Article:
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Phone Hacking Trial: Police claim computers seized not used by Brooks, trial hears – Martin Hickman

BrooksDay 43: Computers seized during a police search of Rebekah Brooks’s office at News International did not appear to have been used by her, the phone hacking trial heard today.

Five hours after Mrs Brooks resigned as chief executive of the newspaper group on 15 July 2011, detectives carried out an agreed search of her office at Thomas More Square, Wapping. They retrieved two iPads, an Apple Mac computer and an HP computer.

However, Detective Constable Alan Pritchard told the court that when digital forensics firm Stroz Friedberg analysed the machines they could not find evidence of “user activity” by Mrs Brooks.

The police officer with Operation Weeting was seeking to justify why the police had sought a search warrant from Westminster Magistrates Court for an early morning raid on Mrs Brooks’s and her husband Charlie’s Oxfordshire home which took place on 13 March 2012.

Jonathan Laidlaw QC, for Mrs Brooks, suggested that the 5am raid had been unnecessary since the police had recovered her computers during the search of her office at Wapping and that her solicitors, Kingsley Napley, had told police that she would voluntarily attend any interview and provide any documents they wanted to inspect.

Det Const Pritchard replied that the withdrawal of material from News International’s archives and the hiding of evidence below the Brooks’s flat at Chelsea Harbour in July 2011 meant there were reasonable grounds for the warrant application.

On the issue of Mrs Brooks’s computers, he told the Old Bailey that analysis of the “user activity” on the machines indicated that “she wasn’t using them at the time.”

Detective Inspector Steven McCabe, investigating officer in the inquiry into the alleged hiding of evidence, denied that the 5am raid in 2012 had been staged to humiliate the Brooks’s.

He agreed with Jonathan Laidlaw QC, for Mrs Brooks, that with hindsight the police could have included Mrs Brooks’s offer to co-operate in the warrant application. He said: “Having some information in there would not have harmed the application, but I firmly believe a full comprehensive picture had been put into the application.”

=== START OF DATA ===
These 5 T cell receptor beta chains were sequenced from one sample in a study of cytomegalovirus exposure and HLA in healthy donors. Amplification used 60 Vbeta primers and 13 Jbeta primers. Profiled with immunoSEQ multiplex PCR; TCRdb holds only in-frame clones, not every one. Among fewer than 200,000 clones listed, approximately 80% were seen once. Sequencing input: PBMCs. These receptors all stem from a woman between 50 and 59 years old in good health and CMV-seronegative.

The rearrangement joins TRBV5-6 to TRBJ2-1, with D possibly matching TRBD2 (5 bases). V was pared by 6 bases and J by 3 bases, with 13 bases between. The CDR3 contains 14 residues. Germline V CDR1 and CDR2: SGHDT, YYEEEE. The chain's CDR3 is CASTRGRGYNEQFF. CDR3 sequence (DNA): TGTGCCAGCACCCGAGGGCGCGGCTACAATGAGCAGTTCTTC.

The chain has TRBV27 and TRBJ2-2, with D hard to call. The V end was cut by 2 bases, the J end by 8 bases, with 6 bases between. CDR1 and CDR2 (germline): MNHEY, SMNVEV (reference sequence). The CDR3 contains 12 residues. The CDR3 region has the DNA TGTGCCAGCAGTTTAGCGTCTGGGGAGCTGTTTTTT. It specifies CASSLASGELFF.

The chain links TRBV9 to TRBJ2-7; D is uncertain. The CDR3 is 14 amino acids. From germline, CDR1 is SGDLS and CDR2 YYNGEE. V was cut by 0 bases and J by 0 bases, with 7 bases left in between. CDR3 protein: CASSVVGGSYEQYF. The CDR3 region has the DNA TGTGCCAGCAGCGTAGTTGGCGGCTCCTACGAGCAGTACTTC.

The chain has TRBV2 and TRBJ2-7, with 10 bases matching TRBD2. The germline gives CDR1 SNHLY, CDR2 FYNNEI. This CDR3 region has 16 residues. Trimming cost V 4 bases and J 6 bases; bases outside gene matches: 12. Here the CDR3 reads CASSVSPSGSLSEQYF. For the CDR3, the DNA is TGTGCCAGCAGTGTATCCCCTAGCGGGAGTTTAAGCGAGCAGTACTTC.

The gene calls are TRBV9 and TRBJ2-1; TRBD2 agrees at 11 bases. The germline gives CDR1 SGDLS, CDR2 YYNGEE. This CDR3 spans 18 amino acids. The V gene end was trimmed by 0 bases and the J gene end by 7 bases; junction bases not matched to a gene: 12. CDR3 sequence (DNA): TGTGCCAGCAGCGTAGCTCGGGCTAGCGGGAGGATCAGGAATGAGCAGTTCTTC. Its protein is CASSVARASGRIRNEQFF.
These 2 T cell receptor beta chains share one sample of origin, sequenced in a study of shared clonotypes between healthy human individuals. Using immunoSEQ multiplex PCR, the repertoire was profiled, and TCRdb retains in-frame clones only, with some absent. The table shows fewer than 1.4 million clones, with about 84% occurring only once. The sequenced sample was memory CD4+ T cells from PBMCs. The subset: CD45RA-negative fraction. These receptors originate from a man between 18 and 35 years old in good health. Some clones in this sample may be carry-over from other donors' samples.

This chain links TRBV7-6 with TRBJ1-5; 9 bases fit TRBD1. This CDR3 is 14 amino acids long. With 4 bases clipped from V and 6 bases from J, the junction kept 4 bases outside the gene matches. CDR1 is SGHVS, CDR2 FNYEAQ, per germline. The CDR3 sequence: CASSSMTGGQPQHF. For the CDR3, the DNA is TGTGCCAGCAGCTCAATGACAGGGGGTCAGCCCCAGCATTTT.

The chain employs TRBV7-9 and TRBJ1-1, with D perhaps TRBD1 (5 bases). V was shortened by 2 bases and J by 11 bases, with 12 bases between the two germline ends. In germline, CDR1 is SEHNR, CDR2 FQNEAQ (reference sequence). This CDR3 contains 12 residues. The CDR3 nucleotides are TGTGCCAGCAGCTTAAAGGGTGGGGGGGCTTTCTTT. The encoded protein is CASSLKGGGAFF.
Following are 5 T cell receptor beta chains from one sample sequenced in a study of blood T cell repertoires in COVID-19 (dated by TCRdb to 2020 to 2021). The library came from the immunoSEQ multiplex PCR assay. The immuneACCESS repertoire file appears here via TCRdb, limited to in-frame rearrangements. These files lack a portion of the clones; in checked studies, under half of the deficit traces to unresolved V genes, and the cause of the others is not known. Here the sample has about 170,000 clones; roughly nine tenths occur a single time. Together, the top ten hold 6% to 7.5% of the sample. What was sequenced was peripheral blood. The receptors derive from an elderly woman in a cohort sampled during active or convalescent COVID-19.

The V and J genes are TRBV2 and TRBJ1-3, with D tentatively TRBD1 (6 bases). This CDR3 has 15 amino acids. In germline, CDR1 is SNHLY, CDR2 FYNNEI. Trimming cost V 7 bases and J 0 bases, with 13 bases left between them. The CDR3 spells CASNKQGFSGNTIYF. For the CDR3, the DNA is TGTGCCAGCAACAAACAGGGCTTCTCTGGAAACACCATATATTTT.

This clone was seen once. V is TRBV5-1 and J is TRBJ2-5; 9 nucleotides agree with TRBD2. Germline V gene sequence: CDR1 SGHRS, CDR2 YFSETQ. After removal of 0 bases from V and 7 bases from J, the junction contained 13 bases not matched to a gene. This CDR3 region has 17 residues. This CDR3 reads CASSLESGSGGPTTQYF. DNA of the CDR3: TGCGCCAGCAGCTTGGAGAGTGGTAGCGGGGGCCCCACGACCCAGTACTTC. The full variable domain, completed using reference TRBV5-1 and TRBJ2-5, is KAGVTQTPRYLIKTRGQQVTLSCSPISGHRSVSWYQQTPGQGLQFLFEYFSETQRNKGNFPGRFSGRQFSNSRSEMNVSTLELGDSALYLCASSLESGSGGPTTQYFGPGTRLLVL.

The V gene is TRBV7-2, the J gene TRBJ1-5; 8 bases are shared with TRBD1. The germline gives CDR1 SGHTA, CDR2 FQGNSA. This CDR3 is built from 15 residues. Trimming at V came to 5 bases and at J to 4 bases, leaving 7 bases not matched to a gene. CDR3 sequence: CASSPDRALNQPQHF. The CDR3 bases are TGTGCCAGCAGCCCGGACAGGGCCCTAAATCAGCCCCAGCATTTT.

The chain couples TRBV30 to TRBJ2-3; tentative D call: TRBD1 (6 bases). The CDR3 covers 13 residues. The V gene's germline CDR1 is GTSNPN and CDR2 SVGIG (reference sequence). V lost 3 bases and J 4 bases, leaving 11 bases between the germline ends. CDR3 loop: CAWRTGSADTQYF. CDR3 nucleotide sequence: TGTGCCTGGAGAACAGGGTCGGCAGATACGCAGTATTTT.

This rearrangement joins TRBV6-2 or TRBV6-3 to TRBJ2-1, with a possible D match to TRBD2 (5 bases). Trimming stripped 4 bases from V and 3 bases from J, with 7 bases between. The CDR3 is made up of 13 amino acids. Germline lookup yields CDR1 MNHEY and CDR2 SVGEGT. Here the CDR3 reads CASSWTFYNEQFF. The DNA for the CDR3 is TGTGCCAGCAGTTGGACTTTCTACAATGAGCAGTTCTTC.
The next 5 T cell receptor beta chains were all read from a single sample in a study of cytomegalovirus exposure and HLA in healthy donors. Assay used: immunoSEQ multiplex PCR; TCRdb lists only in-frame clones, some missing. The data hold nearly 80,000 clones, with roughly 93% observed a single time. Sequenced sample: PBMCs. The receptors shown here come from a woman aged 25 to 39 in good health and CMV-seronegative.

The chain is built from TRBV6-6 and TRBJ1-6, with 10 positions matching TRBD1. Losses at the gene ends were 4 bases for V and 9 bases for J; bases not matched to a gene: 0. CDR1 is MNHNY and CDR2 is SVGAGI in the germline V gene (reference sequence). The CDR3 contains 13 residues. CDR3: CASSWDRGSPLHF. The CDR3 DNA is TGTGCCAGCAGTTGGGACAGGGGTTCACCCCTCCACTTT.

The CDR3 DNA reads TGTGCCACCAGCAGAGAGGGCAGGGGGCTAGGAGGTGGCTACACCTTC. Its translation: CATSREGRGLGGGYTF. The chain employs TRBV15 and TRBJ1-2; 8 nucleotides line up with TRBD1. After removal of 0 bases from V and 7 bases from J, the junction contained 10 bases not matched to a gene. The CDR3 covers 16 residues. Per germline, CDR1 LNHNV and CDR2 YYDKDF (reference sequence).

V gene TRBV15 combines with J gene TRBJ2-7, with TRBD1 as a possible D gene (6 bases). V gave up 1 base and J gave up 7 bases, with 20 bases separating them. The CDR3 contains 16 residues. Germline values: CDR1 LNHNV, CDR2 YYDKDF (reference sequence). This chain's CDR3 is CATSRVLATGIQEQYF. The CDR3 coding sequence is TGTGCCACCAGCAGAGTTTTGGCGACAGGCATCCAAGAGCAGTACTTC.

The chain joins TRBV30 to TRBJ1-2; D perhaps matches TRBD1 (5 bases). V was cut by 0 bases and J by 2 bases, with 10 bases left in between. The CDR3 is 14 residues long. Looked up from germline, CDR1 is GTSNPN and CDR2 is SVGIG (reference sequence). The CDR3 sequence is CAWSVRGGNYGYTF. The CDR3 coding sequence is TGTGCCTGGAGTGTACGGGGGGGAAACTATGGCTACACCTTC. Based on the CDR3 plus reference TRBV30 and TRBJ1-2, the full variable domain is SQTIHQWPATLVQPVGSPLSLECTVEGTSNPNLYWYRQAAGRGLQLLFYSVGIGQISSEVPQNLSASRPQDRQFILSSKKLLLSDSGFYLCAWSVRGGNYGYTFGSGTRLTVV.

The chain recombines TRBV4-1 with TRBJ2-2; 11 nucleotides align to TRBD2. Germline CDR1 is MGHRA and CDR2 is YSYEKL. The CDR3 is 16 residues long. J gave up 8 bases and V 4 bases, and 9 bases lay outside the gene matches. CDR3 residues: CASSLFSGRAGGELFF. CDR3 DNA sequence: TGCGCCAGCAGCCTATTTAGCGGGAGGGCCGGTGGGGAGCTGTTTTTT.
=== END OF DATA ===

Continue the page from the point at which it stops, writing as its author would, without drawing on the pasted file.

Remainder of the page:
Det Insp McCabe said the police had arrived so early at the Brooks’s home at Jubilee Barn because the raid was part of a series of arrests in several counties that were co-ordinated so that the suspects would not tip each other off and that “no material could be destroyed or hidden.”

He added that he was also aware that racehorse trainer Mr Brooks was intending to attend Cheltenham races later that day.

In answer to Mr Laidlaw, Det Insp McCabe said he was aware that Mrs Brooks’s new baby, Scarlett, was likely to be at the home but did not know that she had been born prematurely and that Mrs Brooks was likely to be anxious about her.

Asked by Mr Laidlaw: “Would you have expected the child’s Moses basket to be searched?”, Det Insp McCabe replied: “Yes.” Had the search had been carried out “merely to humiliate and embarrass?”, Mr Laidlaw asked. The officer replied: “I’m not in the business of humiliating anyone.

Mrs Brooks and Mr Brooks deny conspiracy to pervert the course of justice.

The case continues.

2 Comments

  1. Mike Sivier

    Reblogged this on Vox Political.

  2. davidhencke

    Reblogged this on David Hencke and commented:
    The 5.0am police raid on the Brooks family home has always been a very sore point for News International. The leaked recording of Rupert Murdoch’s talk to arrested journalists on the ExaroNews website recorded the anger felt by Murdoch personally over the police tactics. Now it turns out the computers found in Rebekah Brooks’ office were not used by her.

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